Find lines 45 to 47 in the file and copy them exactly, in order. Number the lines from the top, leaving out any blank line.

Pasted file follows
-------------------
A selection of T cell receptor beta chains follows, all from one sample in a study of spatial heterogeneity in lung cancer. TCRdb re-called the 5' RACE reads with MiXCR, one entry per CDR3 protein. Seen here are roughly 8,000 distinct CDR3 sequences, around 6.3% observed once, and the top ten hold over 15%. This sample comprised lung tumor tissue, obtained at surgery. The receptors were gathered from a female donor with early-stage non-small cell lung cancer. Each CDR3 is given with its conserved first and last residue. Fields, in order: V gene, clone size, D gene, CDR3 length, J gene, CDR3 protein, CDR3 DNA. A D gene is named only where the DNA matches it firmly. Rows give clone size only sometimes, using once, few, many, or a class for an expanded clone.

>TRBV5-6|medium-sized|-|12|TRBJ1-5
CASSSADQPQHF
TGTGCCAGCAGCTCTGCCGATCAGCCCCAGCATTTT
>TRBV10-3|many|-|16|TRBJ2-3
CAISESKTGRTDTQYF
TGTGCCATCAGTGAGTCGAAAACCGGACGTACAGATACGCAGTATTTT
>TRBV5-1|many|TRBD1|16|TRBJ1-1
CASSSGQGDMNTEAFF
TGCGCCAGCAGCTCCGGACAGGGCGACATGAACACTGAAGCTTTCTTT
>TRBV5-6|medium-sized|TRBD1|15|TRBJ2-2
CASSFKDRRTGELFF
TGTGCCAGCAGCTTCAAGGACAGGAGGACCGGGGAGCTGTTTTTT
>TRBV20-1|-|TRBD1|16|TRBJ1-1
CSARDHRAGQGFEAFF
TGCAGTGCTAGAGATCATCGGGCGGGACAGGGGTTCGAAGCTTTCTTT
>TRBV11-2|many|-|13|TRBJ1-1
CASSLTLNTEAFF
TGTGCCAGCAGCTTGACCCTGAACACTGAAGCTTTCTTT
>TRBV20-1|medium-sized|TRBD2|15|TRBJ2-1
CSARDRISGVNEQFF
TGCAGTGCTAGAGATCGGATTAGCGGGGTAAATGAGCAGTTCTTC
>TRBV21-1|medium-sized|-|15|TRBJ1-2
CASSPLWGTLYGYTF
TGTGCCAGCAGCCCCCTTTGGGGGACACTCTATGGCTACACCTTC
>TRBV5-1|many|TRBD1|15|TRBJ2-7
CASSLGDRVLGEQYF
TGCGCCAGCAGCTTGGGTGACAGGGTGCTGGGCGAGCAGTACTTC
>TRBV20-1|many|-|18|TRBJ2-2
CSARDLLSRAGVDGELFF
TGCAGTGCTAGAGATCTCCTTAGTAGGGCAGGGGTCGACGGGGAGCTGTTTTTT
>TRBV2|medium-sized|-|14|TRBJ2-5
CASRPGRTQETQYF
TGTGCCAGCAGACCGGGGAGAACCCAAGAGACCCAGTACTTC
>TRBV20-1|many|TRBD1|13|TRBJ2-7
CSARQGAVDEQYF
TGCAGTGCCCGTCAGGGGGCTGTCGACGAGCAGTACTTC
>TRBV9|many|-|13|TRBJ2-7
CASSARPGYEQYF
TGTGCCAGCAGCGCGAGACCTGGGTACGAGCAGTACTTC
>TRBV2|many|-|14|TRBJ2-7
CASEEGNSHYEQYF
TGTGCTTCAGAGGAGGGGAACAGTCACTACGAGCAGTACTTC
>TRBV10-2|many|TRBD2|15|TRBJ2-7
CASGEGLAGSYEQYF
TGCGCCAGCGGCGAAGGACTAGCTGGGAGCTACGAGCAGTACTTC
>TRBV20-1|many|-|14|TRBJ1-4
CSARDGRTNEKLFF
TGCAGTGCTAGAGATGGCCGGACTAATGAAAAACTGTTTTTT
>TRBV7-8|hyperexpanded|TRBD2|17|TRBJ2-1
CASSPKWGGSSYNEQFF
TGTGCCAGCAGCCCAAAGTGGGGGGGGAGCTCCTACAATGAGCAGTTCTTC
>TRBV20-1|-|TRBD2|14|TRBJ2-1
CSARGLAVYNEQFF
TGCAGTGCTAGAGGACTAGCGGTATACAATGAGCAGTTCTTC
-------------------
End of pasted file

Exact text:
CASGEGLAGSYEQYF
TGCGCCAGCGGCGAAGGACTAGCTGGGAGCTACGAGCAGTACTTC
>TRBV20-1|many|-|14|TRBJ1-4